EARSS Annual Report 2002 - European Centre for Disease ...


EARSS Annual Report 2002 - European Centre for Disease ...

6 Summary


The European Antimicrobial Resistance Surveillance System (EARSS) is an international network

funded by the Director General for Health and Consumer Protection (DG SANCO) of the European

Commission and the Dutch Ministry of Health, Welfare and Sports. It maintains a comprehensive

surveillance and information system that links national networks by providing comparable and

validated data on the prevalence and spread of major invasive bacteria with clinically and

epidemiologically relevant antimicrobial resistance in Europe.

EARSS collects routinely generated antimicrobial susceptibility testing (AST) data, provides spatial

trend analyses and makes up-to-date feedback available via an interactive Website at

http://www.earss.rivm.nl. Over 700 laboratories serving 1100 hospitals in 28 European countries

regularly submit routine data for major indicator pathogens (Streptococcus pneumoniae,

Staphylococcus aureus, Enterococcus faecalis, Enterococcus faecium, and Escherichia coli). On the

basis of the 2002 laboratory/hospital questionnaire, the overall hospital catchment population of the

EARSS network is estimated at more than 100 million inhabitants in the European region, with

national coverage rates that range between 20% and 100% for individual countries. In 2002, 93% of

the eligible laboratories also participated in the annual external quality assurance (EQA) exercise,

which is jointly organised by EARSS, the United Kingdom External Quality Assurance Scheme (UK-

NEQAS) and the Centre Réfèrence des Antibiotiques (CRAB). Despite the different guidelines used

in various countries, the overall concordance of susceptibility results was of sufficient quality, which

shows that pooling and analysis of EARSS surveillance data render valid results for most pathogenspecific

susceptibility data.

For the last 4 years, the resistance showed a clear north–south gradient for penicillin non-susceptible

S. pneumoniae (PNSP), with high levels of macrolide co-resistance in several of the southern and

the northern countries. The dynamics of the global epidemic of methicillin-restistant S. aureus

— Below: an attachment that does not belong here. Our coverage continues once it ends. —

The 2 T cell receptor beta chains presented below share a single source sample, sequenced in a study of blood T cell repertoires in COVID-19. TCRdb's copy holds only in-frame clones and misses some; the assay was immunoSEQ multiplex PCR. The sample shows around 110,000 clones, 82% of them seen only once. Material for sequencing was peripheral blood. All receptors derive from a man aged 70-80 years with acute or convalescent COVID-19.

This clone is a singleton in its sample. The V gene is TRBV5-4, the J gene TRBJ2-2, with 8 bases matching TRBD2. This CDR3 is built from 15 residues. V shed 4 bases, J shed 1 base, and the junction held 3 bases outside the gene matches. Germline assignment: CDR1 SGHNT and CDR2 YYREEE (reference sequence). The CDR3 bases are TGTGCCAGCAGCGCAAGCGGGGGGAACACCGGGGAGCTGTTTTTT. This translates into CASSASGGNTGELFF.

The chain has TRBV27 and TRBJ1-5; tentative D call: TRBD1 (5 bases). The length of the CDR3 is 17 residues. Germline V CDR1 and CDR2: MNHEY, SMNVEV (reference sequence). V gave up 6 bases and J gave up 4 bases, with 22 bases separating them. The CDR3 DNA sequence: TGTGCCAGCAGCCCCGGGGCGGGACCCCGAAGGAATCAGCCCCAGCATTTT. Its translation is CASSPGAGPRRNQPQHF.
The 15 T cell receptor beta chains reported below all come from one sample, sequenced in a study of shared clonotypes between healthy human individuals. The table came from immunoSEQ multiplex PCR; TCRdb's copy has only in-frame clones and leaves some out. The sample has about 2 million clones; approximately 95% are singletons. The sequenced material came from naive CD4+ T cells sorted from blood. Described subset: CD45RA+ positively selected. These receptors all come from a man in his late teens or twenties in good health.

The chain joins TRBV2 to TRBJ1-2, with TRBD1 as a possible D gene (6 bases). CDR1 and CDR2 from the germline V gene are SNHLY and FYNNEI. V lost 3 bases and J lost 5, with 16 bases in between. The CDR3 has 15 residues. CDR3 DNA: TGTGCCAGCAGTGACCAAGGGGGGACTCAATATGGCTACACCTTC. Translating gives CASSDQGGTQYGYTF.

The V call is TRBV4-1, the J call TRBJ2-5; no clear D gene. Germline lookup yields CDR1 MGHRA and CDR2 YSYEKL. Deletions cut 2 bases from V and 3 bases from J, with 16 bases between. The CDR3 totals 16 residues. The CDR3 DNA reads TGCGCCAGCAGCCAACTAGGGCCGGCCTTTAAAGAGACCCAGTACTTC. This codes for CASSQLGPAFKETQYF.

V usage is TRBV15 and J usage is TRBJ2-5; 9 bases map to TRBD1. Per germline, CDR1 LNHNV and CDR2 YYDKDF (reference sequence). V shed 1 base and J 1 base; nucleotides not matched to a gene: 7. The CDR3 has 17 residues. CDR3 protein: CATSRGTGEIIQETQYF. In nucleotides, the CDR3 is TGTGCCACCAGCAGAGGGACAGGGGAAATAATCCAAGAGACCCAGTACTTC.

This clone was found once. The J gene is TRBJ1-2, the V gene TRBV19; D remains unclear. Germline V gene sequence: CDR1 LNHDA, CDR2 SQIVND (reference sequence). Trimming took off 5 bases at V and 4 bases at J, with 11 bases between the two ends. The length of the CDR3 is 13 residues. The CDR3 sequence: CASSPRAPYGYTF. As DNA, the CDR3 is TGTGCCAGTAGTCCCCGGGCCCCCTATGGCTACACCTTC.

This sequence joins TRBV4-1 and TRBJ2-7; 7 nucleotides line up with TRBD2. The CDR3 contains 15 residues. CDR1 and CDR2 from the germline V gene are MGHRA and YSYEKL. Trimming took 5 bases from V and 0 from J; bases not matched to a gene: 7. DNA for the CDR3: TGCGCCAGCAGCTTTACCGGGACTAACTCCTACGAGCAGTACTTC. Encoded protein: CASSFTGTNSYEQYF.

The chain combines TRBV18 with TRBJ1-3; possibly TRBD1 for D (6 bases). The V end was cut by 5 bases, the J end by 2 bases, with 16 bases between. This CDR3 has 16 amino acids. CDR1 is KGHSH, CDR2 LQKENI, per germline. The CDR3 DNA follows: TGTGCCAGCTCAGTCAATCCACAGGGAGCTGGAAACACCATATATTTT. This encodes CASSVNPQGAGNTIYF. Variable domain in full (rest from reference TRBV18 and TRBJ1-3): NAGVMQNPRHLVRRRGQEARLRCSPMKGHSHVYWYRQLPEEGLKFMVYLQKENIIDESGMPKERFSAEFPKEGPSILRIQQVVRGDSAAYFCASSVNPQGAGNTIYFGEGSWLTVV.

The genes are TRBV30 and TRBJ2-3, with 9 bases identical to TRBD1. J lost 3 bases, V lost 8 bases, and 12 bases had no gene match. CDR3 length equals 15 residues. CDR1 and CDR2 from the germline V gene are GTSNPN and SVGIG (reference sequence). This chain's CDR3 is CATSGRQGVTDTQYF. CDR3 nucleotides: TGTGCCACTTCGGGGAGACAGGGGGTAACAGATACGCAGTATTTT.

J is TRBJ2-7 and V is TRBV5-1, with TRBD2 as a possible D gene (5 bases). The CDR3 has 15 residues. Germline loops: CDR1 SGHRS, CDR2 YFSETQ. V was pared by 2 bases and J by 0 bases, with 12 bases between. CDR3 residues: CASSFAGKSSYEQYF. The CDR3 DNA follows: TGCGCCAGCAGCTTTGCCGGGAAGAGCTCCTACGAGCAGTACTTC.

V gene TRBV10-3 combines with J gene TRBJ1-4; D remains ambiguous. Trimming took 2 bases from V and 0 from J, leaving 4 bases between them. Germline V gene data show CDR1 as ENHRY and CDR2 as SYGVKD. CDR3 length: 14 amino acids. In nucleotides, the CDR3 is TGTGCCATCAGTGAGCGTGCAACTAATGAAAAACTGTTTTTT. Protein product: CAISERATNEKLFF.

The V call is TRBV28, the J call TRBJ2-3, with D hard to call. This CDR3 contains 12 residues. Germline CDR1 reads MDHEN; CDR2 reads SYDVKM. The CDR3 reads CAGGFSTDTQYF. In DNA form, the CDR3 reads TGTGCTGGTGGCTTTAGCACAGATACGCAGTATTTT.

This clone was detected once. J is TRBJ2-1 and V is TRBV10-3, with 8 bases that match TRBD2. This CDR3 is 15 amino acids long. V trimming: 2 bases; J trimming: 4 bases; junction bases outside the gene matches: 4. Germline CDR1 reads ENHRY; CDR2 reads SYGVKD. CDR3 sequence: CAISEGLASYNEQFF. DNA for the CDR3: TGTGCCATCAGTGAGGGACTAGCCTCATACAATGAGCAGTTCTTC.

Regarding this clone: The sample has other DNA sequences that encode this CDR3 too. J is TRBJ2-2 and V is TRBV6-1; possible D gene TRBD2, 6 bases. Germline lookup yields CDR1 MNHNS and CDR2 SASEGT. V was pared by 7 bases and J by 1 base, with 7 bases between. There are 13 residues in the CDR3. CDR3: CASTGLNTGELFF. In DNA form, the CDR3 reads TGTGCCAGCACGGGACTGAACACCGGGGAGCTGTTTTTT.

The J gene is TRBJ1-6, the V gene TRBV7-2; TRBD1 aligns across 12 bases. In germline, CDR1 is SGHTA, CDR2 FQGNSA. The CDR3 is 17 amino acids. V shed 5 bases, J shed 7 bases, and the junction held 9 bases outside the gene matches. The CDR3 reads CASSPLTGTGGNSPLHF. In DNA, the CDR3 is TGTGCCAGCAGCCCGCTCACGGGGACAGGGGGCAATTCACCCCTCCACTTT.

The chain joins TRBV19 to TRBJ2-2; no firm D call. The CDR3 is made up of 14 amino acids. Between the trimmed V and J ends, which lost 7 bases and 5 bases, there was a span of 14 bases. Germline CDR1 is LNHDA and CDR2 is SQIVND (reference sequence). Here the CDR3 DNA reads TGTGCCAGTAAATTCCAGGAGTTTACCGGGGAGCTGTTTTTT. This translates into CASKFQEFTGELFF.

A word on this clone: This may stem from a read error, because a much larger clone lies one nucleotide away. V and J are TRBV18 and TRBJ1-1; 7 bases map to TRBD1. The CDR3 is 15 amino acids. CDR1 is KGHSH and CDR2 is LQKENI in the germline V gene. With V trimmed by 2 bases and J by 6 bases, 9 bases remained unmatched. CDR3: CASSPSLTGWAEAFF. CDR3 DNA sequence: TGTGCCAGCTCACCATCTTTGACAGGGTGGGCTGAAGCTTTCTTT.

(MRSA) has slowed down in the United Kingdom and Ireland, but it showed the fastest increasing

proportions in Germany and Austria between 1999 and 2002. Scandinavian countries have been

spared from this trend, but the Netherlands saw the beginning of a trend towards higher MRSA rates

in 2002. Vancomycin-resistant enterococci (VRE), with proportions less than 10% in most countries,

have been reported. The six countries that reported higher rates of VRE also had large MRSA

proportions, which suggests an epidemiological association. E. coli resistance to the

aminopenicillins is common in the European region; only Finland and Sweden report proportions of

less than 30%. Resistance of E. coli to third-generation cephalosporins remained less than 6% in

most countries. Greater proportions were noted for some eastern European countries that appeared

to have problems with extended spectrum beta-lactamase (ESBL)-producing strains. However, there

was a consistent and marked rise in fluoroquinolone-resistant E. coli in most European countries,

eight of which witnessed an 1.5-fold increase or more in only 2 years (2001 – 2002). This trend may

to be related to the widespread acceptance and use of newer fluoroquinolones with enhanced activity

against gram-positive pathogens. We predict that both hospital and community-acquired E. coli

infection may become a new challenge as a pathogen that will be difficult to treat in the European

region in the years to come.

EARSS has become an internationally accepted surveillance initiative, which provides meaningful

information about the status and trends of antimicrobial resistance in the European region. The

possible relationship between antimicrobial resistance and consumption will be explored in close

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